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Old 06-25-2003, 06:32 AM   #1
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Default What are SET PIECES?

In hollwhooped column, Mr. Steinberg mentions that you should aim for at least five set pieces. What is that?

Is that the number of locations you need in a movie? Because my story takes place in three cities. But I have at least one dozen different locations in these cities.
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Old 06-25-2003, 07:15 AM   #2
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No. A "set piece" is not an actual location. I've listed this thread that Deus started, which explains this term in detail.

Good luck.
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Old 06-25-2003, 09:47 AM   #3
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[Here's the correct answer from my column:]


What's a set piece anyway?

--Todd Lencz


The term "set piece" is used differently by different people. Originally, it meant a moment in the movie requiring a big and/or expensive set (usually with a lot of extras), like the parade scene in Animal House. But now, the term is more general. It simply means, the big scene. In American Pie, it's the pie-fornication. That's not a big set, has no extras, and was probably really cheap to shoot. But it's a big comedy moment.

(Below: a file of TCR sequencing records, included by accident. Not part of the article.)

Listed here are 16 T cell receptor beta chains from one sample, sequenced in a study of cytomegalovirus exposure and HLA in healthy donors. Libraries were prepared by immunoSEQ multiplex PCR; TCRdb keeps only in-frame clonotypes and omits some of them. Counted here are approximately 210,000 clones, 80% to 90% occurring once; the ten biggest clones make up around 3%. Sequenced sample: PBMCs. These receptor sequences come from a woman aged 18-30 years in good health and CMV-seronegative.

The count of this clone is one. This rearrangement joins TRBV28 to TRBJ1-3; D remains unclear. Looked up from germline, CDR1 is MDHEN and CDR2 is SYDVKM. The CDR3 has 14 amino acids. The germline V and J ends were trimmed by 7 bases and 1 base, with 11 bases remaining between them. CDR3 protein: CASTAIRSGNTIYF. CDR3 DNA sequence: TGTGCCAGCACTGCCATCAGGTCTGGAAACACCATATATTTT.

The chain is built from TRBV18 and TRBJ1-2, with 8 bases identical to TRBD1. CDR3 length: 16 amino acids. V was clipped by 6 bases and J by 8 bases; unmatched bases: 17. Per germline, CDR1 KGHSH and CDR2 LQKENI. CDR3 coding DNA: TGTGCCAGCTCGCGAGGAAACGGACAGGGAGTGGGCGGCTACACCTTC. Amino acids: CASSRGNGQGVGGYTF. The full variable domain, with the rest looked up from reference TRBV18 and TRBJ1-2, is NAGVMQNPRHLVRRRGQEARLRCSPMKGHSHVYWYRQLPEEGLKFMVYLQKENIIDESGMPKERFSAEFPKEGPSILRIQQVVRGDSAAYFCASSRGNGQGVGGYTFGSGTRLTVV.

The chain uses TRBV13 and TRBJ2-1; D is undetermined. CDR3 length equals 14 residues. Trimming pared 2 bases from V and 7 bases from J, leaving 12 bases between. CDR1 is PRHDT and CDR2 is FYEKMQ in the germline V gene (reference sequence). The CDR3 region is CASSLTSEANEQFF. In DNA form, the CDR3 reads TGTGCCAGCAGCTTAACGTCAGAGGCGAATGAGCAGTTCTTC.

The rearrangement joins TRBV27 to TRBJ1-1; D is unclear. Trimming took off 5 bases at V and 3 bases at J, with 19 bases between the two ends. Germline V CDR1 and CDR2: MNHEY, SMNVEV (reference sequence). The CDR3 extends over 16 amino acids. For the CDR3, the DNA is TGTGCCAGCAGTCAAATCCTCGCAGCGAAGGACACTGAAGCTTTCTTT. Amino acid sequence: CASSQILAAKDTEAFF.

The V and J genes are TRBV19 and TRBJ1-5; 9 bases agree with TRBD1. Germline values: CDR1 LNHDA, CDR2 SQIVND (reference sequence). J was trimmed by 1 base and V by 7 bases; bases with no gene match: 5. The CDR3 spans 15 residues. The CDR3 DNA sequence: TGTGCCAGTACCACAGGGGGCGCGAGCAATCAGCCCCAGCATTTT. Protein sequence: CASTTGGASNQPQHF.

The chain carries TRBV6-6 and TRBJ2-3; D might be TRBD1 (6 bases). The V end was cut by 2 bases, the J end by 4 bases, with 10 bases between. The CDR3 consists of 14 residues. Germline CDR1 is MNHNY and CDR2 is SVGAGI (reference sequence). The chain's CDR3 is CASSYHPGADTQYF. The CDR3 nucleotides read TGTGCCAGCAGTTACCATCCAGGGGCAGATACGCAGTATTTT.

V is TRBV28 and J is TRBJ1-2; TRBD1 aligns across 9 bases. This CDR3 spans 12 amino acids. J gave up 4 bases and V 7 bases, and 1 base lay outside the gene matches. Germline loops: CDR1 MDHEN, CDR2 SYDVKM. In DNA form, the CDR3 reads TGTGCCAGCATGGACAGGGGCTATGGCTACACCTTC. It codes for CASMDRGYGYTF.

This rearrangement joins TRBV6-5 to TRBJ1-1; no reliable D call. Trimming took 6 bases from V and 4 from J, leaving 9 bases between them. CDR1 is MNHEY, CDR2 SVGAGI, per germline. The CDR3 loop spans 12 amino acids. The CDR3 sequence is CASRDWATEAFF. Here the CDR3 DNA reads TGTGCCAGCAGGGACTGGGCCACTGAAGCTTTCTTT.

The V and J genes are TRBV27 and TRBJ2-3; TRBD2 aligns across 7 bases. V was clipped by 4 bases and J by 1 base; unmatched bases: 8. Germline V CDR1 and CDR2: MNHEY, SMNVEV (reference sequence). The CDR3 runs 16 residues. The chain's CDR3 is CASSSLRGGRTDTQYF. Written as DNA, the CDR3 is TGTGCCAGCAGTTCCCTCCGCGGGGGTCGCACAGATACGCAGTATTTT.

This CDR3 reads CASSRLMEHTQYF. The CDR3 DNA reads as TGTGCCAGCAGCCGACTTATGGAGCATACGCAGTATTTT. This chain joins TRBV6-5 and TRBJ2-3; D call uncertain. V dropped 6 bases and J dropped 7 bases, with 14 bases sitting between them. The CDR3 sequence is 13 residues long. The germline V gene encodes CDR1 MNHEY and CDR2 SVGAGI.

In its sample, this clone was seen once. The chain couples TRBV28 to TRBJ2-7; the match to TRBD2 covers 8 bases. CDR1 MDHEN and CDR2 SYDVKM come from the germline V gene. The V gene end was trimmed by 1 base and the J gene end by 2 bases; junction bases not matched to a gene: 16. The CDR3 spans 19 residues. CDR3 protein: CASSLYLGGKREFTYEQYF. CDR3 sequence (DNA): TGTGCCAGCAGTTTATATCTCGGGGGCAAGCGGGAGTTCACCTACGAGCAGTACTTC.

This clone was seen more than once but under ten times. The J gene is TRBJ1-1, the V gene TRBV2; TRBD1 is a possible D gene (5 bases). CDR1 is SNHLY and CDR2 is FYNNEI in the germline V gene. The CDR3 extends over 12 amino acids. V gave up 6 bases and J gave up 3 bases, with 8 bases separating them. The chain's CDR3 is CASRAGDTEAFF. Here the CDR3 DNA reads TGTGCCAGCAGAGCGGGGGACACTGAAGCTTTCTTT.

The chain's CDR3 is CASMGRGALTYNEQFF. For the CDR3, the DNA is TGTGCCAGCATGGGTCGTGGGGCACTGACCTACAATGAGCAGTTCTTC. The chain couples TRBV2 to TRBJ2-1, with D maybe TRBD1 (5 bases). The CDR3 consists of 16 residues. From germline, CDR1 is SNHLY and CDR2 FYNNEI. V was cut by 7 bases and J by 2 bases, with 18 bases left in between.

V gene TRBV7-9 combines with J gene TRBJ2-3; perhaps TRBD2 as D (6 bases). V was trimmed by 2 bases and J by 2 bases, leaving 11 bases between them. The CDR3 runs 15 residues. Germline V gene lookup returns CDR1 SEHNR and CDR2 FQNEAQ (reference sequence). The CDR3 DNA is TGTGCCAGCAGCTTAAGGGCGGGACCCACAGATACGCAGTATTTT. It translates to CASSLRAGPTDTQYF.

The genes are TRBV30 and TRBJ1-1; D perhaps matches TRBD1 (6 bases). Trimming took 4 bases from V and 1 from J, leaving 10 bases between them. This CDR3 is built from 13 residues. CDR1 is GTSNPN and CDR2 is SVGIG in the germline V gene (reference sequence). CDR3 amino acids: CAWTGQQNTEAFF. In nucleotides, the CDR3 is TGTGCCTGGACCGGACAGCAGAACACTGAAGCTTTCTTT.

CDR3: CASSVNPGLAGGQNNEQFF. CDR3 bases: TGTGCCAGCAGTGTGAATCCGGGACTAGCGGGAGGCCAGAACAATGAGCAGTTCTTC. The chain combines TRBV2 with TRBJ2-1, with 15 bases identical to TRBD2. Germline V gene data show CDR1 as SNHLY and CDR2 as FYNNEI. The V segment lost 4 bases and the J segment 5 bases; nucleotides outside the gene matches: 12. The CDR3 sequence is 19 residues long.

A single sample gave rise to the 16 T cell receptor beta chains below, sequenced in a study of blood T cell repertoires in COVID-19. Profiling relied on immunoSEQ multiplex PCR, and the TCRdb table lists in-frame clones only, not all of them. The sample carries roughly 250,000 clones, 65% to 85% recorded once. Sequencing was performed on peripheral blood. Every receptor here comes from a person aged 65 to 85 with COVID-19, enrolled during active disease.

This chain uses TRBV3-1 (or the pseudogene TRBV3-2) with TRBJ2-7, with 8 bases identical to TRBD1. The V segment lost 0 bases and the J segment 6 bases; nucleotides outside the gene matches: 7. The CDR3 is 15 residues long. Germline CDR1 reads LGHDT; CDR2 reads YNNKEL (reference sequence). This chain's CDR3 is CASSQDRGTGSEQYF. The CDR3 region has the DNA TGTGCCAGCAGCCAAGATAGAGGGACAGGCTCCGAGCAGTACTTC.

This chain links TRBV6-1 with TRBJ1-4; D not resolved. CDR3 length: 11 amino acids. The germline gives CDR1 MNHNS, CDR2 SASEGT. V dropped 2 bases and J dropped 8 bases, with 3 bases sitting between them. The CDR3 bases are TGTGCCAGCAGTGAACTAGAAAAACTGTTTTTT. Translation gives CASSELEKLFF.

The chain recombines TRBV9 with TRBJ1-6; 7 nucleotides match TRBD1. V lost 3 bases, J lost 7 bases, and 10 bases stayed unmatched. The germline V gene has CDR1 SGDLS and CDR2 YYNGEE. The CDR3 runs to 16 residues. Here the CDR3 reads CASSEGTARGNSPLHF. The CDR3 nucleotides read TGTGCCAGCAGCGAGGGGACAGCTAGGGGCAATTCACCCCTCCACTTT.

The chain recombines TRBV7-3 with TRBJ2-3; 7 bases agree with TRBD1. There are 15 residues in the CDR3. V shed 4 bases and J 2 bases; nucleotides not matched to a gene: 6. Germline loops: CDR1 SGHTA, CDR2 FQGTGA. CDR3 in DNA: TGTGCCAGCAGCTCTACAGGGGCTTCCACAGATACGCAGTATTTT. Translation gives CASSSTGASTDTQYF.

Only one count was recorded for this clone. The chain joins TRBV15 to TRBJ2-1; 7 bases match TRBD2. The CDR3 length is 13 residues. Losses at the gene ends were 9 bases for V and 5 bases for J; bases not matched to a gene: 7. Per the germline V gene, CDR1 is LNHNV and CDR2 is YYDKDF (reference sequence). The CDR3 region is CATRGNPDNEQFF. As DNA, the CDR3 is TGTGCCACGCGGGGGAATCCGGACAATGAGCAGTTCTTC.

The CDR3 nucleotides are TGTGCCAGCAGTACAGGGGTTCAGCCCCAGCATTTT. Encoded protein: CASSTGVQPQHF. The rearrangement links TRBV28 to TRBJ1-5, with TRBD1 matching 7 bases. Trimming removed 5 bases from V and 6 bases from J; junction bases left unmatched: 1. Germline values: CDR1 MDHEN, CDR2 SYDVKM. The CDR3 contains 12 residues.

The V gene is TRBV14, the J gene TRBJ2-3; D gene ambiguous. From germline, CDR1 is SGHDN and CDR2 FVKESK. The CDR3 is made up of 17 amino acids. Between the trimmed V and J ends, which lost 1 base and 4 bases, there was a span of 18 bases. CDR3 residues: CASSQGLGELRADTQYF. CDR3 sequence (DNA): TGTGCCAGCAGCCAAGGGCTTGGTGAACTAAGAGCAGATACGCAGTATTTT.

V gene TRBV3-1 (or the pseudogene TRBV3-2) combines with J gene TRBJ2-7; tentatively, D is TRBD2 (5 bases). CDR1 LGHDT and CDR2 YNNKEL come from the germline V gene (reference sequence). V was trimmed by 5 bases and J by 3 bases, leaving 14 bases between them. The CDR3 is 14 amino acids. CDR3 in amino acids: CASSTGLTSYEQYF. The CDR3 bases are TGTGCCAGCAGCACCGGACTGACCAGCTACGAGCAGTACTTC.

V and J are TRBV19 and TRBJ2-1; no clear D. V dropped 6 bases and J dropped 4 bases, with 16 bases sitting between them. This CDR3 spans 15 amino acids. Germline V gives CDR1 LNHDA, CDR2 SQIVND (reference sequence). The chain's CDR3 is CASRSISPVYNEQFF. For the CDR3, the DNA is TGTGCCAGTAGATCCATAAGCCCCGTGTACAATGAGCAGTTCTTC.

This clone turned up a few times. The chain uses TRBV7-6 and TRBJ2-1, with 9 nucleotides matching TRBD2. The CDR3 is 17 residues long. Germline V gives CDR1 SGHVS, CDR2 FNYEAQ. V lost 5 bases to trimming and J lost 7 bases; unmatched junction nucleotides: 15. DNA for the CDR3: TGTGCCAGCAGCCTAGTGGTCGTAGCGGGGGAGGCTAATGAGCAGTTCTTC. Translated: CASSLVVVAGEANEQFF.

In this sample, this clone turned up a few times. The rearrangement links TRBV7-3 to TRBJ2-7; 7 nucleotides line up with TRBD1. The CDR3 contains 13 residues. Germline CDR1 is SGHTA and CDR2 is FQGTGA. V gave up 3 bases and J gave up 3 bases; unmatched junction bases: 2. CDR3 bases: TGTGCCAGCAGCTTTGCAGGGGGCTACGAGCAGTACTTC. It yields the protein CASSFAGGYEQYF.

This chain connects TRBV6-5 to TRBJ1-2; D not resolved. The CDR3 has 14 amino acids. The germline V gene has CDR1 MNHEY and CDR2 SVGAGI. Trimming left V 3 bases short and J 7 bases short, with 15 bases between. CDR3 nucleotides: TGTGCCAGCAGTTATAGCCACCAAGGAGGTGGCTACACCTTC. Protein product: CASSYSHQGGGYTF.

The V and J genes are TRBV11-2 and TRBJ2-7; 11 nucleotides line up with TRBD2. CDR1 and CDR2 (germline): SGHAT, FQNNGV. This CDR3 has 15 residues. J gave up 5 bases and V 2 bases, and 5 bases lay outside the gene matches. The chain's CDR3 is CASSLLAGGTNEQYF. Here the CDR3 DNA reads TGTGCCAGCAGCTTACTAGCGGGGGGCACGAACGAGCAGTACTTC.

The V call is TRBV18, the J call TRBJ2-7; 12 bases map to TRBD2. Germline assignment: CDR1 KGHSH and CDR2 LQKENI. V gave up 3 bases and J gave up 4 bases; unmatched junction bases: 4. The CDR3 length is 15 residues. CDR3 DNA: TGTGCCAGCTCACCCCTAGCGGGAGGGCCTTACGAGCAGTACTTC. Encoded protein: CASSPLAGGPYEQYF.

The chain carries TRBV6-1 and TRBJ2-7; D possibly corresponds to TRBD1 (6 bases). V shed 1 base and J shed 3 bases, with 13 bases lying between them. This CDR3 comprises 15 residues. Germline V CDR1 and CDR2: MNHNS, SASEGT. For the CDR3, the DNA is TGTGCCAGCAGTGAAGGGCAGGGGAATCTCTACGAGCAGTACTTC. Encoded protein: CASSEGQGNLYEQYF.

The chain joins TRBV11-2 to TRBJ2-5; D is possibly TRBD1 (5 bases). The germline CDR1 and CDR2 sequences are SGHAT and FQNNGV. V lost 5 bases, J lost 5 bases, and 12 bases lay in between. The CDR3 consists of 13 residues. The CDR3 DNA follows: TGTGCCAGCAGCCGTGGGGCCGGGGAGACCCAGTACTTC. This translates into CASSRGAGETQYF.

So what's the difference between a set piece and a "trailer moment"? They are usually the same, but trailer moments can also be small pieces of really funny dialogue. In Rush Hour, Chris Tucker screaming "Fifty million dollars?!?" is a trailer moment, but not a set piece.

The reason why set pieces are so important is that in Hollywood movies, the set pieces are often the only thing that matters in a spec script. Yes, character, dialogue, arcs, etc. are all important to good writing. But a studio has to decide whether this is a good writing sample or a movie. And movies are movies because of one thing only: because they can be marketed. So, the studio exec wants to know, what's the trailer look like? What are the big set pieces? In a comedy, you have to have BIG scenes with physical comedy and sustained laughs. In an action movie, you need BIG scenes with lots of action. Okay, your big scene can really be a small scene, like the pie scene, but it needs to be a big MOMENT.

Without these scenes, you've got a great writing sample, but no sale. This is so true, that when outlining a script, you should really figure out your five to seven set pieces first. Then, connect the dots with a story and character arc. If you're good, the set pieces will actually seem to flow from the character's motivation. If not, at least you still have a Chris Kataan movie that sells for $250,000.

I know this sounds cynical, and if you don't believe me, then keep writing your script without much thought to set pieces. I'm sure it will make a great writing sample.

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Old 06-25-2003, 03:55 PM   #4
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Wow, great answer, Dave!

I had never run across the term myself and am glad to see your explanation. Your post will go into my personal archive.

Last edited by ComicBent : 09-12-2007 at 12:21 PM. Reason: Referenced graphic "thumbs up" not available.